Employment Law Questions? Ask an Employment Lawyer.
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Under the federal WARN Act, an employer with at least 100 employees that lays off at least 50 during a 30-day period must either give 60 days notice of the lay off or pay 60 days wages. This is the only circumstance in which severance is ever required by law. Since there is no law which otherwise requires severance, no law requires employers to give particular credit to employees based on tenure or veteran status. The amount an employer offers in severance is completely discretionary and usually a function of the perceived "litigation risk of the employee," since an employer's primary motivation for offering severance is to obtain a waiver of any rights that employee may have to sue in exchange.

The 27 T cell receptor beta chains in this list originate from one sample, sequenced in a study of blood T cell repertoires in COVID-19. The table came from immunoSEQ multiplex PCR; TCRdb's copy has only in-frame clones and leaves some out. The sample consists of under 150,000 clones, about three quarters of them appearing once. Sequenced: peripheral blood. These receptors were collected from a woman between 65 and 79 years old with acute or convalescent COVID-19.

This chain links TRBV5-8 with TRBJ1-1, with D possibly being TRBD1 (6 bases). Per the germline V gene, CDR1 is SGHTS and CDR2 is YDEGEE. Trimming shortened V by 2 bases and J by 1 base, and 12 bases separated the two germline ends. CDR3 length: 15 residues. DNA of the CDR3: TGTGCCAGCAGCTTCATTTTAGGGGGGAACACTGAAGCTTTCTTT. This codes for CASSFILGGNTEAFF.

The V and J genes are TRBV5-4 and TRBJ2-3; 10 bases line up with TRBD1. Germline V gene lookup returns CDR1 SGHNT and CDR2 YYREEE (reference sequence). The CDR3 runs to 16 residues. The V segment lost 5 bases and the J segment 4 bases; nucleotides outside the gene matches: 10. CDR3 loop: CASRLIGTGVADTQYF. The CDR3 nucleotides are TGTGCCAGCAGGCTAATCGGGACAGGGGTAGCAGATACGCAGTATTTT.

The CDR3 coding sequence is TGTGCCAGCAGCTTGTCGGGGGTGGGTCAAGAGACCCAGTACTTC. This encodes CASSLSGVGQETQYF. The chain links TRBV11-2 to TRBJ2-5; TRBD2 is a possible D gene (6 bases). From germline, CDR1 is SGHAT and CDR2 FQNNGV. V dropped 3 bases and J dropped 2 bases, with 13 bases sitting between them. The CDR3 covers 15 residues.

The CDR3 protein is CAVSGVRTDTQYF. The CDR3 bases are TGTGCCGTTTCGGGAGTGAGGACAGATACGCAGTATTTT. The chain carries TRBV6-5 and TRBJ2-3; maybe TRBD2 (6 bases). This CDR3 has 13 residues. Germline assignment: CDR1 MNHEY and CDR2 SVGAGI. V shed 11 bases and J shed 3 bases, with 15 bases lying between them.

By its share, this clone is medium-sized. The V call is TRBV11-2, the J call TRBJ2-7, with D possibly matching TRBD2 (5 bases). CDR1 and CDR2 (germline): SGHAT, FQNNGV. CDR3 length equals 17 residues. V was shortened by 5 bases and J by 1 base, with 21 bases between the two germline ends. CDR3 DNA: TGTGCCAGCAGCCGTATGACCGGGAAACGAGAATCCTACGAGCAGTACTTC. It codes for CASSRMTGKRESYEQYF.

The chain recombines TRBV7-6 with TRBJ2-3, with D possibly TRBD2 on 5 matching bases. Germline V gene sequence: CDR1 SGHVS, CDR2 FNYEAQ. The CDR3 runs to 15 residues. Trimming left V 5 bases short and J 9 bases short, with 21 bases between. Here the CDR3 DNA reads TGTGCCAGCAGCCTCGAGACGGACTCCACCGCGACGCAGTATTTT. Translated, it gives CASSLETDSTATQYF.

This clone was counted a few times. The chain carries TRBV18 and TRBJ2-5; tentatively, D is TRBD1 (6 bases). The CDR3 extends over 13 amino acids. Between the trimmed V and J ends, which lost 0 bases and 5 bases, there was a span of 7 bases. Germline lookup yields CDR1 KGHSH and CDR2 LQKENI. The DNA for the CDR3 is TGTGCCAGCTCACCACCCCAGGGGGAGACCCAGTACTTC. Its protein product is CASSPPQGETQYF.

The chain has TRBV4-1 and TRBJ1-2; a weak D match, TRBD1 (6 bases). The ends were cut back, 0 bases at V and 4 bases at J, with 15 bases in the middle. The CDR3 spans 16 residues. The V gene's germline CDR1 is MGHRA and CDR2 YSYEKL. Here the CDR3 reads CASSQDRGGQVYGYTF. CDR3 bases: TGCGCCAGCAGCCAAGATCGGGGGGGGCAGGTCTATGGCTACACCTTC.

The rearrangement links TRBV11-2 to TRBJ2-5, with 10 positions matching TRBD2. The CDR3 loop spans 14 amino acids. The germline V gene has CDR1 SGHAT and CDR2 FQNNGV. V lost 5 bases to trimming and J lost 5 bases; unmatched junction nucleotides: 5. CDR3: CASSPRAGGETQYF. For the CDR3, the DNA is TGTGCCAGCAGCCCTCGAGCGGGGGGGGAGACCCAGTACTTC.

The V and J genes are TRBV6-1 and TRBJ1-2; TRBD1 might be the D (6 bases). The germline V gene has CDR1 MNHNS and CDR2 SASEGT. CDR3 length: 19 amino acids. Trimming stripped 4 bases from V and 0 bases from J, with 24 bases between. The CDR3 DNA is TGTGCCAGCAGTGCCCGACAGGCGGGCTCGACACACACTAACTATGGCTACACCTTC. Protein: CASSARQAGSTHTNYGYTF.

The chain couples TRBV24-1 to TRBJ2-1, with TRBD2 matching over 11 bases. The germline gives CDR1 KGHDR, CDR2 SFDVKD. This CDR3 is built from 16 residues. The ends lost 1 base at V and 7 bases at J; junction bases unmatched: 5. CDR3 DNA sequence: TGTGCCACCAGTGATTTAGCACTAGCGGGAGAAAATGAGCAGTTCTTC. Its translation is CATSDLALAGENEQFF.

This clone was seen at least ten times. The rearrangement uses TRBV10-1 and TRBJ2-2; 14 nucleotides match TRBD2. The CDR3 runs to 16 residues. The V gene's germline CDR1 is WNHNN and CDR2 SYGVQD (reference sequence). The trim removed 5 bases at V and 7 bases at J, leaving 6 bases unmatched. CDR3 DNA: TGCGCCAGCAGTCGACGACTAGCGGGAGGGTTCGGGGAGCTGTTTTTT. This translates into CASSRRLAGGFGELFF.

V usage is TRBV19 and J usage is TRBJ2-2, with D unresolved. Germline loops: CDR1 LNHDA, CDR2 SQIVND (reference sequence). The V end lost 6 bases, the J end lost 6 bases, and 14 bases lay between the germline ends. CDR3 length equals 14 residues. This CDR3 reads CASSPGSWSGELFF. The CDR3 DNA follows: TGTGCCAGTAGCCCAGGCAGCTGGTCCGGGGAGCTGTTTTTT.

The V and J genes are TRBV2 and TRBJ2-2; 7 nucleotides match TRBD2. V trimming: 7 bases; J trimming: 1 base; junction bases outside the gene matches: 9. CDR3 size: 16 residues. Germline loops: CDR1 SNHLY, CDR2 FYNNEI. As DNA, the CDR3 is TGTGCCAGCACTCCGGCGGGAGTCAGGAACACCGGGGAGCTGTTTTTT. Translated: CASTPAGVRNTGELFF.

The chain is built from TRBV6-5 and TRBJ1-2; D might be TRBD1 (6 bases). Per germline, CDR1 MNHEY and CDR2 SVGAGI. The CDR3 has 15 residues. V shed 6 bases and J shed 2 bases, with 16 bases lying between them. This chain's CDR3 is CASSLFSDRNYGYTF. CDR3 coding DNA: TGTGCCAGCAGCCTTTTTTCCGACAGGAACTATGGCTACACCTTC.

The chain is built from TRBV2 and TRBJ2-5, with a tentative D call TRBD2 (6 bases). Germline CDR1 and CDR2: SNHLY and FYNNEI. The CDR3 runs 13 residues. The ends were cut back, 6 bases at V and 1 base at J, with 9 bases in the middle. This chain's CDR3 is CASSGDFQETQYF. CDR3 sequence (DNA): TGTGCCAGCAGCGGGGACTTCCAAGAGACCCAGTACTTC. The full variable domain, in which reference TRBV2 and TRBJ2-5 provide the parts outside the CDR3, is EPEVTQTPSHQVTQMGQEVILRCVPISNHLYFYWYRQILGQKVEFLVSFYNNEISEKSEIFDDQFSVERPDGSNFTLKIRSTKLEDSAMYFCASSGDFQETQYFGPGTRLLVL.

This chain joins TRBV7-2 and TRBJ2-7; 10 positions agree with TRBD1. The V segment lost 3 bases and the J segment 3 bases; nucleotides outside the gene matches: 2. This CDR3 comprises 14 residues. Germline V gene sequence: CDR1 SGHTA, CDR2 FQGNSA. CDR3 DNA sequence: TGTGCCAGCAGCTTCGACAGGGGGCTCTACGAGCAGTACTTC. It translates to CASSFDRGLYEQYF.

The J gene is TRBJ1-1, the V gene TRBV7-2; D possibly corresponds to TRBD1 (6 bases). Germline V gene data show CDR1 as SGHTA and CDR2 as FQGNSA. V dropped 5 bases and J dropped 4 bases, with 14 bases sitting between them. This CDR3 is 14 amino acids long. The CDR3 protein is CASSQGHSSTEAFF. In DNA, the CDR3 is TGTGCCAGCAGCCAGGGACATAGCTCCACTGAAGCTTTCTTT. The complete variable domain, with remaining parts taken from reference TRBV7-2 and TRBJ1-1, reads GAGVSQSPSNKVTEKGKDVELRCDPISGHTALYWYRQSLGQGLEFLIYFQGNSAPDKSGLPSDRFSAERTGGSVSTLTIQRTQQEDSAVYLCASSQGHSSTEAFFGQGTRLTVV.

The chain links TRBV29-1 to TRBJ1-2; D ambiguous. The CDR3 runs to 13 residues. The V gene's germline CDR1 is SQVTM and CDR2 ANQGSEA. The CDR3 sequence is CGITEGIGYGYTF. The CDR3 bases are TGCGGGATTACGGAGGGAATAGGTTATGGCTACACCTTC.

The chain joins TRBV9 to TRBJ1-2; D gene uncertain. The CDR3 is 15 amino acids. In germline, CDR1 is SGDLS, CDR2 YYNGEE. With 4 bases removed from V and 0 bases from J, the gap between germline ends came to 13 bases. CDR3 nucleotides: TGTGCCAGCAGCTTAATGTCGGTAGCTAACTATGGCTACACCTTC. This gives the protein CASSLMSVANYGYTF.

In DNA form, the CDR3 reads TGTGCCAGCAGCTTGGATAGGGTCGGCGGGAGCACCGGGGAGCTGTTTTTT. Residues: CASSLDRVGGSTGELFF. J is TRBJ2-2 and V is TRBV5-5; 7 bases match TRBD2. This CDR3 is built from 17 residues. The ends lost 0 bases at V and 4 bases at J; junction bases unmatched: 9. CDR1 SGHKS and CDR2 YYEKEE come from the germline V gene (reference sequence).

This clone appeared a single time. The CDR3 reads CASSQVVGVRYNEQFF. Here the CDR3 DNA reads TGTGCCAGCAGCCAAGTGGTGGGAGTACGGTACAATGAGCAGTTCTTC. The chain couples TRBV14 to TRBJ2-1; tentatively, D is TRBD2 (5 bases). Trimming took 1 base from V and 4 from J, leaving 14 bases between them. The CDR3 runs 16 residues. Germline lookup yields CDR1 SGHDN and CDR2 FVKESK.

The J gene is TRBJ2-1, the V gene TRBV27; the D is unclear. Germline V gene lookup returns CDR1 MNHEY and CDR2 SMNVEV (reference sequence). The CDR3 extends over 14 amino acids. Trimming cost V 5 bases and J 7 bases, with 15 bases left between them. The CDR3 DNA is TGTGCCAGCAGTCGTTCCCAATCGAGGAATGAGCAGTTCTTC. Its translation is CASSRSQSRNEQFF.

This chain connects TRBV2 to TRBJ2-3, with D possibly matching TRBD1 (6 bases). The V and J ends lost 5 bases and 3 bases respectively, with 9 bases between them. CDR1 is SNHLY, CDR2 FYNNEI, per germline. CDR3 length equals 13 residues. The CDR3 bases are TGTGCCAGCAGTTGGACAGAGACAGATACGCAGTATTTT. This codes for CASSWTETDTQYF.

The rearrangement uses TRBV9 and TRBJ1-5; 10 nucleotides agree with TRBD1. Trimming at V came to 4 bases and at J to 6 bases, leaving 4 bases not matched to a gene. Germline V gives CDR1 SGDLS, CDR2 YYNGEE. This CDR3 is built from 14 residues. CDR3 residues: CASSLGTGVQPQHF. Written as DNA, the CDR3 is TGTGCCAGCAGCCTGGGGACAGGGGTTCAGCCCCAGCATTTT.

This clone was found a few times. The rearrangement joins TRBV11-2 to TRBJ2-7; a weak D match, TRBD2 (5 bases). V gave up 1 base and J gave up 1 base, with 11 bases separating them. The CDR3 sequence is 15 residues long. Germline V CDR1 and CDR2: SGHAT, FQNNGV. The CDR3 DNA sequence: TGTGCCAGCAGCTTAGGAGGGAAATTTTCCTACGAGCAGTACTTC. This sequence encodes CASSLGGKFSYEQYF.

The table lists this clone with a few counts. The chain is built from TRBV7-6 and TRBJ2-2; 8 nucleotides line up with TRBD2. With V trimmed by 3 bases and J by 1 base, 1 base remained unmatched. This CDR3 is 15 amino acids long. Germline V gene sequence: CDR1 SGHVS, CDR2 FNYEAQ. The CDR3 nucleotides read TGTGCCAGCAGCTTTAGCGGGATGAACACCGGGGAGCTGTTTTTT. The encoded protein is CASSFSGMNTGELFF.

So, to answer your question about what is required, the answer is "nothing" unless the WARN act applies. Severance is negotiated on a case by case basis and more or less will be offered depending on whether the employee might have some basis to allege discrimination (age, race, religion, etc.) or some other unlawful basis for their termination.
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